This week saw the current proposals for the £160 million development of Smithfield Market with shops and offices rejected by the Communities Secretary, Eric Pickles, following a public inquiry.
The magazine Building Design reported Pickles made direct criticism of the owner of the buildings, City of London Corporation, for ‘deliberate neglect’. What is interesting in the case of the Smithfield Market scheme is that the group of buildings is not listed, but were stated by Pickles to be ‘heritage assets which contributed strongly to the distinctive character of the Smithfield Conservation Area’. (Building Design 8th July 2014).
In short Pickles noted the scheme proposed extensive damage to the heritage asset of Smithfield Market such that economic, social and environmental benefits would be undermined as to not represent sustainable development.
This outcome demonstrates the consideration given to heritage in its role in sustainable development in the National Planning Policy Framework (NPPF). It also sends a clear message to owners of heritage assets of their responsibility to our collective heritage.
Looking at these premises more broadly – the owner of a non-designated historic building could be in doubt over whether it is considered a ‘heritage asset’ or not, with consequent responsibilities this implies. With this indistinctive grey area – sometimes only tested late in the planning process – it is possible, as at Smithfield, for extensive design and development work to be carried out ‘at risk’.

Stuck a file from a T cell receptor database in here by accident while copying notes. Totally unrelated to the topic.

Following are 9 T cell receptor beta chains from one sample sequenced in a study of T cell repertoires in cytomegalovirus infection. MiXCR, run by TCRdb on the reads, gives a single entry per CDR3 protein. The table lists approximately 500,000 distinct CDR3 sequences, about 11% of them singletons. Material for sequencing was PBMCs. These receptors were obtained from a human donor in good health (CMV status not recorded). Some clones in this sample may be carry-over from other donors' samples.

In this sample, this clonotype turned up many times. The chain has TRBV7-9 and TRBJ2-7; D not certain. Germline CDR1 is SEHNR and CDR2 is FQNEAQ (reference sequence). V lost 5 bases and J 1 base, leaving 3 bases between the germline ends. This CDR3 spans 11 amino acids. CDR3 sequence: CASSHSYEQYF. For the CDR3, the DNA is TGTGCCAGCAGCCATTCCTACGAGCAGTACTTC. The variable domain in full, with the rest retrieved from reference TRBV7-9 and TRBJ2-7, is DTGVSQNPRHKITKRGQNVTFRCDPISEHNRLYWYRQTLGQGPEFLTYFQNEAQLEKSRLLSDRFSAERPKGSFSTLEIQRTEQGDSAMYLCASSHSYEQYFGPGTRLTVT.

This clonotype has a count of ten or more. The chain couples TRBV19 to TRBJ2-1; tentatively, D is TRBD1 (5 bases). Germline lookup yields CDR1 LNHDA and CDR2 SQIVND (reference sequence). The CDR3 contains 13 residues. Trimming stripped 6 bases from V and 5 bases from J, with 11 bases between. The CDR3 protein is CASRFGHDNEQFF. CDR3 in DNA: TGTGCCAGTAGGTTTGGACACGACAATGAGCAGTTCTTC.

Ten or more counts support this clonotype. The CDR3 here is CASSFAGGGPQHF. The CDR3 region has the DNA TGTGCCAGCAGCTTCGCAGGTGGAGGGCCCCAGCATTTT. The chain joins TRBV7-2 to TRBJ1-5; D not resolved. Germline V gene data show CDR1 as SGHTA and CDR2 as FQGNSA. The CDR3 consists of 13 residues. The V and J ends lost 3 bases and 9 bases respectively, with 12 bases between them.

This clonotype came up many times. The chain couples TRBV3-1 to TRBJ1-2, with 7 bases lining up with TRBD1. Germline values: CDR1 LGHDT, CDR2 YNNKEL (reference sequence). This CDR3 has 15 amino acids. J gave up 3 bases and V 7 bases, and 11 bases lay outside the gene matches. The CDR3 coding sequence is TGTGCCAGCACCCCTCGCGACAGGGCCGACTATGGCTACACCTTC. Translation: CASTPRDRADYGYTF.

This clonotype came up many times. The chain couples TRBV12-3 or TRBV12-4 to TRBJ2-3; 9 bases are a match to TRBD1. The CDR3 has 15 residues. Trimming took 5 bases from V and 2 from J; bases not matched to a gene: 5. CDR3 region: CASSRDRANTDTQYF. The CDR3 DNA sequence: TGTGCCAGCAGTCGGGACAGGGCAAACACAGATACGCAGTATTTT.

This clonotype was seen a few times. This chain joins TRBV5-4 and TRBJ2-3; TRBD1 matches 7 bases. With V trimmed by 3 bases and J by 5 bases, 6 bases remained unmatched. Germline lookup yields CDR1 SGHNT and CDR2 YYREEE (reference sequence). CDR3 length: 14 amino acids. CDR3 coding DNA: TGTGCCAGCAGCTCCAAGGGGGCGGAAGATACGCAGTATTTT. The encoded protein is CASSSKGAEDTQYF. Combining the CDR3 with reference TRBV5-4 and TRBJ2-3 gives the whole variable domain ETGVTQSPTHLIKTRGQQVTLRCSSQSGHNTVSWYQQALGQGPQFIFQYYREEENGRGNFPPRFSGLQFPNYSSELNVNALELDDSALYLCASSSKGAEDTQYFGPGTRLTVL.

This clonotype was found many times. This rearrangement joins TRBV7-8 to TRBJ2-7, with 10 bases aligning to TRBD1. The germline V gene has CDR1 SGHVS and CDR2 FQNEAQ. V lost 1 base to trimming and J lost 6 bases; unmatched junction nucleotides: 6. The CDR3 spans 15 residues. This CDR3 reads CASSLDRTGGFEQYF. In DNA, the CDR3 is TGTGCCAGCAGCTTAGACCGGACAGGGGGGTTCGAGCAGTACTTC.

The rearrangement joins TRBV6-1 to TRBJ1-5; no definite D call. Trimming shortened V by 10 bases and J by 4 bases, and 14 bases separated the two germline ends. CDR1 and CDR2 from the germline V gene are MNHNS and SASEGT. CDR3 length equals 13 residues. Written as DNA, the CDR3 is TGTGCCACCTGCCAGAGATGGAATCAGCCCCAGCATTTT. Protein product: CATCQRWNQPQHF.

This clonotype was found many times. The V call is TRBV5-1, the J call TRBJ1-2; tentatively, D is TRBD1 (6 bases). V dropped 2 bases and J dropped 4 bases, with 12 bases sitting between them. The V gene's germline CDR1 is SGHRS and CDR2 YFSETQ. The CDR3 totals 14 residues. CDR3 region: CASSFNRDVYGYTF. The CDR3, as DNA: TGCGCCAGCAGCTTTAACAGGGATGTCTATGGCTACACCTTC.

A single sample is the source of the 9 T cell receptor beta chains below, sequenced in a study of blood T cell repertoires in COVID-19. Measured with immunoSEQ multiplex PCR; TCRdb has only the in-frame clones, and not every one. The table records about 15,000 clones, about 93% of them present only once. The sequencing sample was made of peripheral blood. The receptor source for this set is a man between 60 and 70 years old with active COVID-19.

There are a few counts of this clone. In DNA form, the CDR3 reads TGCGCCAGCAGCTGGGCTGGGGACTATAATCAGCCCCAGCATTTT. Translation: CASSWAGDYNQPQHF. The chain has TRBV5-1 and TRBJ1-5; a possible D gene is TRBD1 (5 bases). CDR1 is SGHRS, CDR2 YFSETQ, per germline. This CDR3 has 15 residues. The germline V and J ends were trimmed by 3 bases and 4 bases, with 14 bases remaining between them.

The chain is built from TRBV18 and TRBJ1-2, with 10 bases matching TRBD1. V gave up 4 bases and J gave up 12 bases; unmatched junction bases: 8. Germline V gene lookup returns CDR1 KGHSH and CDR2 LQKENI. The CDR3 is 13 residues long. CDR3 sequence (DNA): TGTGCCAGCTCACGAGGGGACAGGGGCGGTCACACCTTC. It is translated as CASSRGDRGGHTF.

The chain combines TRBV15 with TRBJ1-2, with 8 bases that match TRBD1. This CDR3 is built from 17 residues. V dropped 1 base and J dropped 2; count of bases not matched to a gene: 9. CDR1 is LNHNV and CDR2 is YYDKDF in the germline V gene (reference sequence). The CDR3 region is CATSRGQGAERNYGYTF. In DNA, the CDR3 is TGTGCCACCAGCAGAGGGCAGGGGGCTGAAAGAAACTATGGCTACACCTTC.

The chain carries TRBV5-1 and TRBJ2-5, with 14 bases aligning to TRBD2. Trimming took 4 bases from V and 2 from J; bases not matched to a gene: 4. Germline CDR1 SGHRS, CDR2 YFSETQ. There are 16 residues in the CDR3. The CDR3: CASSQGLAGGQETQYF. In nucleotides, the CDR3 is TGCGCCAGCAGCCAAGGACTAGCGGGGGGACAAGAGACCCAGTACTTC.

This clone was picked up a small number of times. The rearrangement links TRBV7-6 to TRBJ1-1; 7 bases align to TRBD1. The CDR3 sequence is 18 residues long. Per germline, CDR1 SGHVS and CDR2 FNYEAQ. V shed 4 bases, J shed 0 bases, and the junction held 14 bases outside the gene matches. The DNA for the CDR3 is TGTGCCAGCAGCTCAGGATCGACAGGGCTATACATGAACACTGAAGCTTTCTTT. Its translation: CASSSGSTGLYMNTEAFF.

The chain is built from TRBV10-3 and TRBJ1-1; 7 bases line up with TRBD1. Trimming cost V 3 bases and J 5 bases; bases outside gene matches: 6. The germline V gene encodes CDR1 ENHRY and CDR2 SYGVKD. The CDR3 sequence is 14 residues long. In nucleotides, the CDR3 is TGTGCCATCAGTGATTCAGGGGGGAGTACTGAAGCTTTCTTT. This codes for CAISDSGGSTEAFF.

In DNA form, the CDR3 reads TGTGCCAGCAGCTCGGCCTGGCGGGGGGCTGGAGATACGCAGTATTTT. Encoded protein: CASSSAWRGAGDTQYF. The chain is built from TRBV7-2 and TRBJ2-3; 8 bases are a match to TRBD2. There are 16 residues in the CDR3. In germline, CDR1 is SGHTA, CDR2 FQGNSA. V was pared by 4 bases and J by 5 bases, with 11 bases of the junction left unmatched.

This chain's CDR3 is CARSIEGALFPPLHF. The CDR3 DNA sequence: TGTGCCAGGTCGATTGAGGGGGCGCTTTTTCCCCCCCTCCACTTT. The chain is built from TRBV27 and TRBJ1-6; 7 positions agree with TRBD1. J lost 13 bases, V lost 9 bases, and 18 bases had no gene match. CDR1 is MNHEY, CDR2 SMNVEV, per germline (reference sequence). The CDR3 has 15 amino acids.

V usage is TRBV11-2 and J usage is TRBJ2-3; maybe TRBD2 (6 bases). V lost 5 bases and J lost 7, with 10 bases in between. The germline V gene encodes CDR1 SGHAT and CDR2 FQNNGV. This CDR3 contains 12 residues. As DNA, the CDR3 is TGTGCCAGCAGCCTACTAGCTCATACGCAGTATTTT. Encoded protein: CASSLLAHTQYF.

The Smithfield Market example may come to signify a time for developers in similar situations to pause to examine its proposals to ensure it can make a strong case for sustainable development. Despite what seems a positive outcome for Smithfield will this high profile case in fact be viewed as an overall negative for development? Will remodelling of non-designated buildings start to be seen as a risk for investors and cause a slow down in this sector of construction?
Conversely this ‘power to the people’ outcome has stamped an authoritative tone on what can often feel a sense of helplessness by the typical bystander against the march of the developer. This will be a boost to all those campaigners around the country who until now may have been losing will-power at the numbness of heads and brick walls banging.
For information on the SAVE Smithfield General Market Campaign click here.